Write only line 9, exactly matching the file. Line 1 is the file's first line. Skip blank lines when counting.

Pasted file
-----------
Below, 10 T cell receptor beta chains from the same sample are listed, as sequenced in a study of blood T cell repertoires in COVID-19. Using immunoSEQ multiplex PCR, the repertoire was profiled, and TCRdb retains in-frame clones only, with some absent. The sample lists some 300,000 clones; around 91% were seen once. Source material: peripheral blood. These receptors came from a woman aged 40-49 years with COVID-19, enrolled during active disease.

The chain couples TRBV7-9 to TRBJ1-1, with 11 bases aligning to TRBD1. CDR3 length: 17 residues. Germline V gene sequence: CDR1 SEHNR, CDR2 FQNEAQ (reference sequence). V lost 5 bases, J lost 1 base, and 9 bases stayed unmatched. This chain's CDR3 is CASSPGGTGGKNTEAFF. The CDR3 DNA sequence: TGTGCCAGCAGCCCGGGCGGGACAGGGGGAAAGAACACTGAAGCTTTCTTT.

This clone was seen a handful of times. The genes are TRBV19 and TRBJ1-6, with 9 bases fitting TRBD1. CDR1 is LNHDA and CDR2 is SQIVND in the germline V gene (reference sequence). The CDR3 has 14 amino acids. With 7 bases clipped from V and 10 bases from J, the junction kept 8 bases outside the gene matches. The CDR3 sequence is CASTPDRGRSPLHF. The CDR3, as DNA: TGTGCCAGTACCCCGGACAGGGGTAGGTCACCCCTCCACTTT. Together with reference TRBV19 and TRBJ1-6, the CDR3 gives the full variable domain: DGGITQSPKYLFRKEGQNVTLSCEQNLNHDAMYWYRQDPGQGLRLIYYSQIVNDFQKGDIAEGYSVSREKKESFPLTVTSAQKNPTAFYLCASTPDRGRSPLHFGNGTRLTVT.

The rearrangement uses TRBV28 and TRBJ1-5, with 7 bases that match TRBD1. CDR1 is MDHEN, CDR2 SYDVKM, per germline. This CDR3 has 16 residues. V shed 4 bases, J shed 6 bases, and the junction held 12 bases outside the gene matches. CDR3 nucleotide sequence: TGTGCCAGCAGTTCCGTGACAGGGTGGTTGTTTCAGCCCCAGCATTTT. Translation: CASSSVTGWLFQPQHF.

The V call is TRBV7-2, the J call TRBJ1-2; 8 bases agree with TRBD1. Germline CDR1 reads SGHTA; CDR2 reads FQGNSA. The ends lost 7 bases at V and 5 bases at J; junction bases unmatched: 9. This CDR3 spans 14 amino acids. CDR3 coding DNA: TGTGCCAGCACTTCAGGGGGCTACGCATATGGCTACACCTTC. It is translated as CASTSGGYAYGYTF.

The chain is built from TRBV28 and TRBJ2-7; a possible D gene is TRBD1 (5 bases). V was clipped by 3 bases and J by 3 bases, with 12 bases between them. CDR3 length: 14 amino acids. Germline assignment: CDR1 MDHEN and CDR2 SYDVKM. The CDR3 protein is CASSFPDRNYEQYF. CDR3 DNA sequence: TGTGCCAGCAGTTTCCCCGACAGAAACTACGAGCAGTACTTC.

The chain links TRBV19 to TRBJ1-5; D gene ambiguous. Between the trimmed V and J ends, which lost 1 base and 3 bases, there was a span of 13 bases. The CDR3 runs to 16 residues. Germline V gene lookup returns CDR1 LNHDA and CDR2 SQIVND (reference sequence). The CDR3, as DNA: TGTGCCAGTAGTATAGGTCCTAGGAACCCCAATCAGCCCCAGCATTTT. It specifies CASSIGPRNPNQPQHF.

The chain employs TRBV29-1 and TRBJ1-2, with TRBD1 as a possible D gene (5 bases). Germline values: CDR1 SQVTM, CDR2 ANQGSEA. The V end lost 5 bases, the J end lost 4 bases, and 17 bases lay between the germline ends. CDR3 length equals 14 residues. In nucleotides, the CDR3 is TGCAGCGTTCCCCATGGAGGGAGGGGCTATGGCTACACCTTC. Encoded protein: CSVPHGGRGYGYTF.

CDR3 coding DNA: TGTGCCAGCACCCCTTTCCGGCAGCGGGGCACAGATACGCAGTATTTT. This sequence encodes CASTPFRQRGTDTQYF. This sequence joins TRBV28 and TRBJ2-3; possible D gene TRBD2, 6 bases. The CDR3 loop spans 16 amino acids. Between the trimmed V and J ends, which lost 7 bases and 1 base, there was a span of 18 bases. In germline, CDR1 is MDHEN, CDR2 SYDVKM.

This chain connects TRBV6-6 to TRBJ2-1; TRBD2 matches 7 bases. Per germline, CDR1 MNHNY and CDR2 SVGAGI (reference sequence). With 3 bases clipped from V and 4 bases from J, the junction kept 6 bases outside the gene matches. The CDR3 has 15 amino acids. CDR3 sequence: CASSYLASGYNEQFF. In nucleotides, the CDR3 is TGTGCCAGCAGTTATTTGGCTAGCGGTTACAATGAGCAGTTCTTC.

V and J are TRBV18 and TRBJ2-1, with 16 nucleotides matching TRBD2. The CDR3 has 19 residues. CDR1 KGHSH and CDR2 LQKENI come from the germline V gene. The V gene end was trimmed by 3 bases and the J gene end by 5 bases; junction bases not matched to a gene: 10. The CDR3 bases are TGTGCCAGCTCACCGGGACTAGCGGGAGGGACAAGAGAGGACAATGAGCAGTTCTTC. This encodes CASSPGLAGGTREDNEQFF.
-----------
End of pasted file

CDR3 coding DNA: TGTGCCAGCACCCCTTTCCGGCAGCGGGGCACAGATACGCAGTATTTT. This sequence encodes CASTPFRQRGTDTQYF. This sequence joins TRBV28 and TRBJ2-3; possible D gene TRBD2, 6 bases. The CDR3 loop spans 16 amino acids. Between the trimmed V and J ends, which lost 7 bases and 1 base, there was a span of 18 bases. In germline, CDR1 is MDHEN, CDR2 SYDVKM.